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Slow, Safe Charles Street

We are working on design changes for Charles Street between Charles Circle and Beacon Street.

Since launching Connect Downtown in the fall 2019, we've heard from thousands of people about Charles Street. From those conversations, the City has developed guiding principles unique to Charles Street. Our design will aim to achieve these goals:

  • Celebrate Charles Street as a destination
  • Prioritize people who are walking, lingering, and enjoying Charles Street
  • Serve the operational needs of small businesses
  • Create a legible link in the bike network


We are hosting ongoing, in-person drop-in sessions on Charles Street. These outdoor events will run throughout the spring and summer. Drop by our table to share your comments, ask questions, and view project materials as our design work progresses. Outdoor drop-in sessions will be cancelled in the event of inclement weather. Please sign up for our email list to get notifications.

  • Still have questions? Contact:
  • Email Updates

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Upcoming Events


About Charles Street

The sidewalks and intersections on Charles Street bustle with people walking, gathering, and visiting local businesses. During peak travel hours, between 800 - 1,400 people walk through the intersections on Charles Street. 

Charles Street is a critical link in our citywide bicycle network. Charles Street is already well-used by people on bikes throughout all seasons. During warmer months, bicyclists make up about 18 percent of peak hour traffic on average, even during the COVID-19 pandemic.

Though there are three travel lanes on Charles Street, vehicle volumes are moderate. The total number of vehicles on Charles Street on any given weekday is between 4,000 - 5,000.

Parking spaces are well-utilized, making it difficult to find available space at the curb to make deliveries or short stops. 

Read our "Understanding Charles Street" report for a detailed look at Charles Street.

graphic shows pedestrian volumes as they compare to other vehicle volumes and then compares those percentages to allocated space. Pedestrians are 70% of those traveling on the street, but only have 13% of the street space

Design Goals for Charles Street

Celebrate charles Street as A Destination
  • Charles Street is more than a street where people pass through, but a place in itself
  • Design changes should reinforce the feeling of a destination
Prioritize people who are walking, lingering and enjoying Charles Street
  • Explore replacing the brick on existing sidewalks
  • Add walking space at street level that is separated from moving traffic
  • Minimize the use of traffic signals in favor of all-way stop signs
  • Ensure slow, considerate traffic speeds to support a people-oriented street
Serve the operational needs of small businesses
  • Short-term spaces for quick stops
  • Flexible and informal space for deliveries all day
  • Seasonal use of street space for outdoor dining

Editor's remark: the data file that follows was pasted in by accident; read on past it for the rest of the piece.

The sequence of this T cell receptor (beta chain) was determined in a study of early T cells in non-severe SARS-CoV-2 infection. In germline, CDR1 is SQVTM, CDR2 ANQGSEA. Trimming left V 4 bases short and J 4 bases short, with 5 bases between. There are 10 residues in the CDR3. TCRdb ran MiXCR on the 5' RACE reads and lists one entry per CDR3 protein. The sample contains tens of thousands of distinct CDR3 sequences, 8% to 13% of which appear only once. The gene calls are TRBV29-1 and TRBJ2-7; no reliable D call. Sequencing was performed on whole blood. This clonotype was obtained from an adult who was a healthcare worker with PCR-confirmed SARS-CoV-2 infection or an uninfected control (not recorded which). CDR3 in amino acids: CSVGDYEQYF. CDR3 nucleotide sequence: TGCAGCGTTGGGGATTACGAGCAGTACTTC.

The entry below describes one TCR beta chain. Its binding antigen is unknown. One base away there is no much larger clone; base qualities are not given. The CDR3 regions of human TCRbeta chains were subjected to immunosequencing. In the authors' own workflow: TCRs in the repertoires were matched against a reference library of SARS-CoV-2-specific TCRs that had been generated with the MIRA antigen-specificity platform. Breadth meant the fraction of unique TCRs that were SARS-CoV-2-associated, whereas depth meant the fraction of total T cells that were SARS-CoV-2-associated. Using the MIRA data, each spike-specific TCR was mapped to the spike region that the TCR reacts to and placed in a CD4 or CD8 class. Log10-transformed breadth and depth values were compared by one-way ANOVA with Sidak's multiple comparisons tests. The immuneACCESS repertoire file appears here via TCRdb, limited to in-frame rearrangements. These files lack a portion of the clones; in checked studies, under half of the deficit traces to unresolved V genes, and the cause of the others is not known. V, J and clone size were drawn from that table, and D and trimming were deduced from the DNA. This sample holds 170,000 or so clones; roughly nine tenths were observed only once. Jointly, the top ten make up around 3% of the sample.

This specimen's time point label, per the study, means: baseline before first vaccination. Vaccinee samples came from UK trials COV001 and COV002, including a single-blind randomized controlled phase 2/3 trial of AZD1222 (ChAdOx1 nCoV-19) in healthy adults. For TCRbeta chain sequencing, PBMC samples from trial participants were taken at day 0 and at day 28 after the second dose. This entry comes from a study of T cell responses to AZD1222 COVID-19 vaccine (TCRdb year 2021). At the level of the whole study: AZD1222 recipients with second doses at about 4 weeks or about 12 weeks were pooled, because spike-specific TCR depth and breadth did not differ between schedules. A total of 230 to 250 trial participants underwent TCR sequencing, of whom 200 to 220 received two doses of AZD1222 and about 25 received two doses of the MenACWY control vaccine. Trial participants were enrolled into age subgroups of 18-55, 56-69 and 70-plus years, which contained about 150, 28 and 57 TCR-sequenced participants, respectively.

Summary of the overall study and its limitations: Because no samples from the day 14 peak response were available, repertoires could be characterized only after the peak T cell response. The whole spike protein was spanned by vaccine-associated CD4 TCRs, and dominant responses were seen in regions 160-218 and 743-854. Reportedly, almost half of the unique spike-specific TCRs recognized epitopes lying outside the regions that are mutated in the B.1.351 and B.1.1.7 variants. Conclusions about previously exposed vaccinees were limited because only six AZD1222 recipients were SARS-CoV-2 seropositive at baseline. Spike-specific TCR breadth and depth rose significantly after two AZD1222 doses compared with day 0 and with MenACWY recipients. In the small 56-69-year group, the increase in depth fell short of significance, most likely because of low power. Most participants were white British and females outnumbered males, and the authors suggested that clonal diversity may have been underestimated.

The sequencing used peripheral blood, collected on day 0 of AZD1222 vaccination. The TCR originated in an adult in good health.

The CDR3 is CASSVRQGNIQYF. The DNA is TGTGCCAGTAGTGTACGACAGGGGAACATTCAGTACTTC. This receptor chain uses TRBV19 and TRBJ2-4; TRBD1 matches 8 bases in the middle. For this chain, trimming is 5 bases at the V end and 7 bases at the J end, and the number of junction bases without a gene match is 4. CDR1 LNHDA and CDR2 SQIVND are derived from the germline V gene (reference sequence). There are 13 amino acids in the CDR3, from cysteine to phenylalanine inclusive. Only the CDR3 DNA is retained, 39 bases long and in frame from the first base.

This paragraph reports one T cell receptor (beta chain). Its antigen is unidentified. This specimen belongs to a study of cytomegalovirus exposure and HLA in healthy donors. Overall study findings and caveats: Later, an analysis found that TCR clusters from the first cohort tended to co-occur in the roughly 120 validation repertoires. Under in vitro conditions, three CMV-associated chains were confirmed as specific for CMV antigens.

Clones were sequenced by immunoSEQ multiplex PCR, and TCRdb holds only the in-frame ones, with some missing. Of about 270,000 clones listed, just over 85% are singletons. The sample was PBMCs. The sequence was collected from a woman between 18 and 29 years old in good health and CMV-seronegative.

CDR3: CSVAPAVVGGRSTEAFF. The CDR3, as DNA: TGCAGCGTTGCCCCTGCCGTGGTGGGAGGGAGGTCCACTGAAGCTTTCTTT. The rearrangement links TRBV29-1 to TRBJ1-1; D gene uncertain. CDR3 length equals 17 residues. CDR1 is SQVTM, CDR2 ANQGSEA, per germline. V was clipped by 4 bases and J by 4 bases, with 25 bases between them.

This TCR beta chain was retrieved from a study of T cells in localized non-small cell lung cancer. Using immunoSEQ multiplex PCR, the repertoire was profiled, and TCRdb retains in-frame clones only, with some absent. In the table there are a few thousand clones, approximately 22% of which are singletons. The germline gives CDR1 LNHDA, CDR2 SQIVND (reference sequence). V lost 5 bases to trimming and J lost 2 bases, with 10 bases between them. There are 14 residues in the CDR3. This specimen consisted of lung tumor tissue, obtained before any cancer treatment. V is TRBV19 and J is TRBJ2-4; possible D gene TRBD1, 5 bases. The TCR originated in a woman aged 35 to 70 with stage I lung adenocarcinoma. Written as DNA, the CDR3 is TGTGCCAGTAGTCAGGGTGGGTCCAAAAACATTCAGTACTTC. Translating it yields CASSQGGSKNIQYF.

Create a legible link in the bike network
  • People biking on Charles Street should have a clear place to be
  • Families should feel comfortable visiting Charles Street by bike

Connect Downtown

Image shows a map of downtown Boston with streets highlighted in light blue, and Charles Street between Charles Circle and Beacon Street highlighted in dark blue as the focus of this project.

The Slow, Safe Charles Street project is a part of Connect Downtown, a multi-phase project spanning several years. We launched Connect Downtown in the fall of 2019 with Charles Street as one of the focus corridors.


Walking will be pleasant and easy. Safe, separated bikeways will serve and connect residents, employers, and local businesses. Families will explore Boston's neighborhoods and iconic parks together, from the Esplanade to the Boston Common to the Southwest Corridor.

Through this project, we will:

  • improve pedestrian crossings along the route
  • provide comfortable, reasonably direct routes for bicyclists, and
  • enhance pedestrian access to the Public Garden and Common.

We plan to design the project in a way that allows for faster construction.

Project Updates


MAY 2023 Update

We are hosting ongoing, in-person drop-in sessions on Charles Street. These outdoor events will run throughout the spring and summer. Drop by our table to share your comments, ask questions, and view project materials as our design work progresses.

Drop-in sessions will be cancelled in the event of inclement weather.

February 2023 Update

Before we propose changes, we need to understand Charles Street better. In our initial outreach, the Beacon Hill community asked us to talk directly with each business on Charles Street and conduct a robust data collection and analysis effort. This month, we are sharing data and findings from our work to better understand Charles Street. 

  • We spoke with the majority of businesses on Charles Street to get a deeper understanding of their operational needs.
  • We looked at who is using Charles Street and how, using both traffic counts and observational studies.
  • We analyzed parking study data from fall 2019.

January 2023 Update

In 2022, we wrapped up our work to collect data and talk with you about curbside use on Charles Street. This included the following activities:

  • Charles Street Walk with City Leadership
  • Double Parking and Loading Study